There is a very misleading notion advanced by certain Democrats in Congress who identify with their liberal party but also want to appease large conservative voting blocks back home.  They call themselves “Blue Dogs”.  They advocate something called “pay as you go.” This is an approach to budgeting that purports to ensure that new tax cuts or new spending programs will not increase deficits.  This sounds prudent but is actually just a veiled form of guaranteeing that government WILL grow and taxes WILL increase to suit whatever unlimited government expansion ideas may arise from members of Congress and Senators who feel the need to continually offer something to their constituency back home.

The “paygo” group are not committed to cutting taxes or shrinking government.  Rather, they are willing to endlessly increase spending as Congress did again this year by $300 billion to fund its continued growth.  The only difference is that they do not want it to come in the form of deficit spending. They want balanced budgets but are fine with unlimited tax increases to artificially achieve that end. They also block tax cuts while insisting that government expenditures must simultaneously decrease.  (They know that when it comes to spending cuts — there are no volunteers).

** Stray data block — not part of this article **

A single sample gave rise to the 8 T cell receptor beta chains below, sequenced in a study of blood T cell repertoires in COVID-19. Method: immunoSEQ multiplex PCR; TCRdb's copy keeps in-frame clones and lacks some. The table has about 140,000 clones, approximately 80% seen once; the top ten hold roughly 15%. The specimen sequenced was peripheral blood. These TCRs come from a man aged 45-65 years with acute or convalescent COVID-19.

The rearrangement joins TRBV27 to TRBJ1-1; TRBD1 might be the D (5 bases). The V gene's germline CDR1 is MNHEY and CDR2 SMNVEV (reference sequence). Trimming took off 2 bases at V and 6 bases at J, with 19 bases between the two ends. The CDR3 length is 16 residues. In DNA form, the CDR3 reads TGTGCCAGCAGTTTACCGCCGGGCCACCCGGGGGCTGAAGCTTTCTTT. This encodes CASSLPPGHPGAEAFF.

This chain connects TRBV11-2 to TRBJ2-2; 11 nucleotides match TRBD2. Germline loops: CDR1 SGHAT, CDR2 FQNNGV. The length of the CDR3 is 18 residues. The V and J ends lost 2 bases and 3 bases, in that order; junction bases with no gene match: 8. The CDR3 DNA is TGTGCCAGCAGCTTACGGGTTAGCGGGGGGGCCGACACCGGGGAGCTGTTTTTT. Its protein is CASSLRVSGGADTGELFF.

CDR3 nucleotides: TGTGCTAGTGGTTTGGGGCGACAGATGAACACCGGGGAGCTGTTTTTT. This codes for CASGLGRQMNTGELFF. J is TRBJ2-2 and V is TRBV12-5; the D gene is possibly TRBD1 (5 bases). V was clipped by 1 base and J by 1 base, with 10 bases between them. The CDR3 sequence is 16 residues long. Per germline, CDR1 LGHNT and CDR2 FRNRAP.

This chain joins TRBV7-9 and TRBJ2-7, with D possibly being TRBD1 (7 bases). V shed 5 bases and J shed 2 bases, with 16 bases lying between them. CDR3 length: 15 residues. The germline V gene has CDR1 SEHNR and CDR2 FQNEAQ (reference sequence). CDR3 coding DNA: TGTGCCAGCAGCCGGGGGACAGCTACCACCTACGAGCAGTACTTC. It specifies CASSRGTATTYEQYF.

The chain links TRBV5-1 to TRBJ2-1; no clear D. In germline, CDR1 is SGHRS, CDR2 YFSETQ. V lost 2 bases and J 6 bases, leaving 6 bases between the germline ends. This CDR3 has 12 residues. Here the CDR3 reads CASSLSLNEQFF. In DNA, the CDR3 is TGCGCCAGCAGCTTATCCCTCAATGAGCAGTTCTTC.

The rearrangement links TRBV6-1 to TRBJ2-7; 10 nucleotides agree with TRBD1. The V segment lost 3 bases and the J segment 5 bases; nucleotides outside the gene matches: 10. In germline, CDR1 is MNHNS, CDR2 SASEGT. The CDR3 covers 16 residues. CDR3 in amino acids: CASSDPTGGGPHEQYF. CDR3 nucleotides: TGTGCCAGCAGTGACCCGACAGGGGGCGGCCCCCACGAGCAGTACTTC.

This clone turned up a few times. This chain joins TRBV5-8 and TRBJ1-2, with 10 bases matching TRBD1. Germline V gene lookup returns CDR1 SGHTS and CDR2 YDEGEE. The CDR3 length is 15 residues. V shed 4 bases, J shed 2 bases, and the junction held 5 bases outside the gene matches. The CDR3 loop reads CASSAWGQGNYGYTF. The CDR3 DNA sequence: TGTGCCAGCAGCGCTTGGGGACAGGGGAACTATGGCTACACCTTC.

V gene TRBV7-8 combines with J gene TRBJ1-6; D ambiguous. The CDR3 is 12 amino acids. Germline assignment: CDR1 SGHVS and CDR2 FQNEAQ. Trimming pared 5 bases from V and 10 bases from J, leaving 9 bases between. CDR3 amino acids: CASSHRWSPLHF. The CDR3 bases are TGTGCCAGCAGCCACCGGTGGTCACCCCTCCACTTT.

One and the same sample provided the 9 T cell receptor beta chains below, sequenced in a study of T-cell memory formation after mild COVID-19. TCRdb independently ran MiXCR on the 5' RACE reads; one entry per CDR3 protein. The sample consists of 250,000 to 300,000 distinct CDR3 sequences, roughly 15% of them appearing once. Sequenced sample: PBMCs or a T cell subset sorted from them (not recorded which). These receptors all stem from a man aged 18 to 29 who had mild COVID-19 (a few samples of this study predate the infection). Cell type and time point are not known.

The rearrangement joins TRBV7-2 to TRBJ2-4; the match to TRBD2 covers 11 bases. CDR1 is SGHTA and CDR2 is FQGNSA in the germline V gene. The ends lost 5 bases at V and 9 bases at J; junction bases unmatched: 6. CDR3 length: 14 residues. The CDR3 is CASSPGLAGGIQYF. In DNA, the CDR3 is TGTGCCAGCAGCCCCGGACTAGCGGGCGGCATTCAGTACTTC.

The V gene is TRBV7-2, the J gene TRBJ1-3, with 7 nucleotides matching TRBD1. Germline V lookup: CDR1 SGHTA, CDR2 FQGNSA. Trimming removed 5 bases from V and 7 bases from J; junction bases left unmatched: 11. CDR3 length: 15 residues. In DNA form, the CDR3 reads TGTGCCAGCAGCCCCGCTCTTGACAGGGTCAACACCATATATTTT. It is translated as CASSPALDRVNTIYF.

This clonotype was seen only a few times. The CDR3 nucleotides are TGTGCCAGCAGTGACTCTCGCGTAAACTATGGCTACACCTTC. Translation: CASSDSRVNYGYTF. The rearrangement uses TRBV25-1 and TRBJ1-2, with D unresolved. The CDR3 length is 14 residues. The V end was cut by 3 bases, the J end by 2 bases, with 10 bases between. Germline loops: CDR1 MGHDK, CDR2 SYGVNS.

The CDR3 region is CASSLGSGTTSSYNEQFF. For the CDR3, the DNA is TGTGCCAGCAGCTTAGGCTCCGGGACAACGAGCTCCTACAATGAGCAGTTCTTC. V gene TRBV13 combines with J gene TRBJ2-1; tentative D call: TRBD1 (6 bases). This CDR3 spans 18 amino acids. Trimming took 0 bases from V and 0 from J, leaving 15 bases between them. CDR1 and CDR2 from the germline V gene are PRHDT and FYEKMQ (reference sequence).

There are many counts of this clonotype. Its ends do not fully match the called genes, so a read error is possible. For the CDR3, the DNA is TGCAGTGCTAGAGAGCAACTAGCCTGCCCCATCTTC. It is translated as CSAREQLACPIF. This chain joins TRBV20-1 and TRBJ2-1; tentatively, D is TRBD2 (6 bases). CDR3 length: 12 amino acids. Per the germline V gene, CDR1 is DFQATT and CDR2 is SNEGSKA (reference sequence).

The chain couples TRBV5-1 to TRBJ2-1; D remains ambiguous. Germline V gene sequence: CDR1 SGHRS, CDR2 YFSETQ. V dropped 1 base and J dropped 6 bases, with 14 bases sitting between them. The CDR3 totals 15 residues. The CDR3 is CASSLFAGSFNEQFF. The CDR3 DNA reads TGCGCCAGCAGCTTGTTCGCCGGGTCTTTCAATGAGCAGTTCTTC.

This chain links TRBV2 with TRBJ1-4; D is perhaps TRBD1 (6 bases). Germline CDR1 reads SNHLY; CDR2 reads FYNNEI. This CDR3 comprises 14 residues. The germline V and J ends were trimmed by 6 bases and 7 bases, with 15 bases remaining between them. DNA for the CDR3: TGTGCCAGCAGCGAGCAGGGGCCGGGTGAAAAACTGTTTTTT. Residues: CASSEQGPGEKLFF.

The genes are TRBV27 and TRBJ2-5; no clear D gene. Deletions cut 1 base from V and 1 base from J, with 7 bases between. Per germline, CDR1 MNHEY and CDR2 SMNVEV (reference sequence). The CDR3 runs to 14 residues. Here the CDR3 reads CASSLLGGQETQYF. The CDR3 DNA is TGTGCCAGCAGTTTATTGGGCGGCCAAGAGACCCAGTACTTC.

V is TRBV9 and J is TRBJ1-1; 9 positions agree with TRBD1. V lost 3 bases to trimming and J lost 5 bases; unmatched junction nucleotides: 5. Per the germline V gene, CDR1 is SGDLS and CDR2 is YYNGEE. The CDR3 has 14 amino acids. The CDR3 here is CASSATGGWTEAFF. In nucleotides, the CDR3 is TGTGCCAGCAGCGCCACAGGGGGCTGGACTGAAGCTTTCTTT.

The “paygo” mirage only applies their claim of fiscal restraint to new proposals. They offer nothing to address the bloated status quo and they exempt so many programs that it serves little purpose other than providing political cover for liberals who hope to be viewed as “fiscal conservatives” back home in their District.

This is where principle must step in.  Ronald Reagan had faith in the American people and the principle that lower taxes enable people to keep more of their money. This results in increased personal investment, spending, employment and a truly stimulated economy.  We witnessed the fruits of that principled approach in the prosperity that flourished for more than 25 years following the Reagan presidency.  What caused the national debt to increase during the Reagan years was the need to also continue fighting the “Cold War” and build up the military.  This ultimately brought down the “Iron Curtain” and the Soviet Union.   This produced the “peace dividend” that President Clinton later used to create a budget surplus through reductions in defense spending. (He also raised taxes).  Those who criticize the level of spending during the Reagan years fail to recognize that most of the increases came in the entitlements, such as Social Security, Medi-care and Medicaid, which were written into the permanent law by Congress and never crossed the President’s desk.  (Hamilton’s Blessing, p. 166).